Yet, regardless of the variety of staggering constraints (geometric formulas, moves of a knight across a chessboard, plagiarized bits from other literary masterpieces), what is so utterly compelling about this Oulipian tour de force is that it is also a mosaic of endearingly eccentric characters and life's little dramas.
Take, for instance, Percival Bartlebooth, an English millionaire, indifferent to power, women or his own fortune, who confronts the incoherence of the modern world by engaging himself in a lifetime project that is founded on a completely arbitrary premise. Bartlebooth studies art for 10 years with his neighbor Serge Vale`ne so that during the next 20 years he may travel to 500 seaports all over the world to paint one picture every two weeks. Each new port scene is promptly expedited to a gifted artisan, Gaspard Winckler (also a tenant of the same building), who glues the watercolor onto a block of wood and then cuts it into a 750-piece jigsaw puzzle.
Upon his return, Bartlebooth plans to spend the next 20 years holed up in his apartment, reassembling the 500 puzzles, which no longer depict an image because once the pieces have been cut, a special solution is applied to dissolve the paint, leaving only white surfaces. When Bartlebooth mysteriously dies holding the last piece of the 439th puzzle, the joke may be on him, but perhaps on the reader as well, which is all part of the fun. For those who enjoy the occasional little narrative trick, Perec's sly craftsmanship invites us to grope for clues, discover hidden games, realign discrepancies and ultimately carve our own zigzagging itinerary in the novel.
Not so in the case of Our Beautiful Heroine, a zany and surprisingly sexy detective story where the reader is warned at the outset of the terrible traps that may lie ahead. Here the "Author," Jacques Roubaud, poet, mathematician and Lewis Carroll enthusiast, frequently interrupts the musings of his first-person narrator (one of the characters) as well as considerately providing the reader with rest stops, three "between-two-chapters," where vital questions such as "what's going on here?" and "where are we?" are raised.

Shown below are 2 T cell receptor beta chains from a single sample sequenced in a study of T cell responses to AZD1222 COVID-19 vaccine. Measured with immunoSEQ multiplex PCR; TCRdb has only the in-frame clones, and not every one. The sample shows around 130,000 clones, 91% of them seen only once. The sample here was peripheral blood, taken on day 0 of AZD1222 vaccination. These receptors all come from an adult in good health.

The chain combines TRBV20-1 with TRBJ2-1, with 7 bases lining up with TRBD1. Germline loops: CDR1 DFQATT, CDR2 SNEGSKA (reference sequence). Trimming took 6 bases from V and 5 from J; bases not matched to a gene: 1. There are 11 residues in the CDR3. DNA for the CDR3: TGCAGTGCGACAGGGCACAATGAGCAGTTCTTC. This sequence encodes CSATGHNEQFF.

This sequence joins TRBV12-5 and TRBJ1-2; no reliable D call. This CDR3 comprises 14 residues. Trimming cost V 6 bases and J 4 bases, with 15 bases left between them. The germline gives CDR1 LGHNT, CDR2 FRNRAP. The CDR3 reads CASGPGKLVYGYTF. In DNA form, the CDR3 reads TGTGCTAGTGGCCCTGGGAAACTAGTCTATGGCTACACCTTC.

Set in a typical and thinly-disguised Parisian neighborhood (Roubaud's own, le marais), the novel unfolds as a crime story in which the celebrated Inspector Blognard tries to nab "The Hardware Store Horror," a statue-stealing terrorist from Plodevia who systematically strikes nearer and nearer to 53 rue des Citoyens (where most of the characters live) and signs his dirty deed with a black silhouette of a man urinating.
But this enigma soon becomes intertwined with a love story that focuses on the nubile Hortense, a budding student of philosophy who breezes down the streets in transparent summer dresses, under the lascivious surveillance of grocer Euse`be, a professional tourist ogler, and the unblinking gaze of Alexander Vladimirovich, a major figure in the intrigue who just happens to be a cat. At the same time, for those who care to look through the spy glass, this mad-hatter mystery is quintessentially Oulipian. A direct tribute to Queneau's mathematically structured novel Pierrot mon ami, from which Roubaud joyously "plagiarizes" names and places, Our Beautiful Heroine is also an etude in sextuple obsession -- there are six parts in the book, six Poldevian princes, 36 hardware stores attacked, and so on.
Numbers and unsolved riddles also abound in Harry Mathew's Cigarettes, but cloaked under a brilliant Jane Austen-like social comedy on the unfathomable nature of human relationships. Mathews, Oulipo's sole American member (as well as a friend, collaborator and translator of the late Georges Perec), brings the action closer to home. In the space of 14 chapters, we meet 13 people, alternately paired off, who belong to the wealthy New York art, business and racehorse set. In place of a puzzle, here life is a carefully choreographed quadrille of changing partners, based on Mathew's own algorithm. Men and women are strangely interconnected by strong sexual, familial or power-motivated ties of love and hate, further complicated by a treasure hunt for a missing portrait. It may sound perplexing, but once the dance is over, beyond the formality of Oulipian constraints, the reader will find it difficult to squeeze himself away from the grip of these captivating and realistic characters, who, like Perec's and Roubaud's odd assortment of scholars and screwballs, all vie for our compassion and play the numbers with our hearts.
Lanie Goodman, a translator and professor of French at Baruch College/CUNY, organized a November "Writers of the Oulipo" literary colloquium.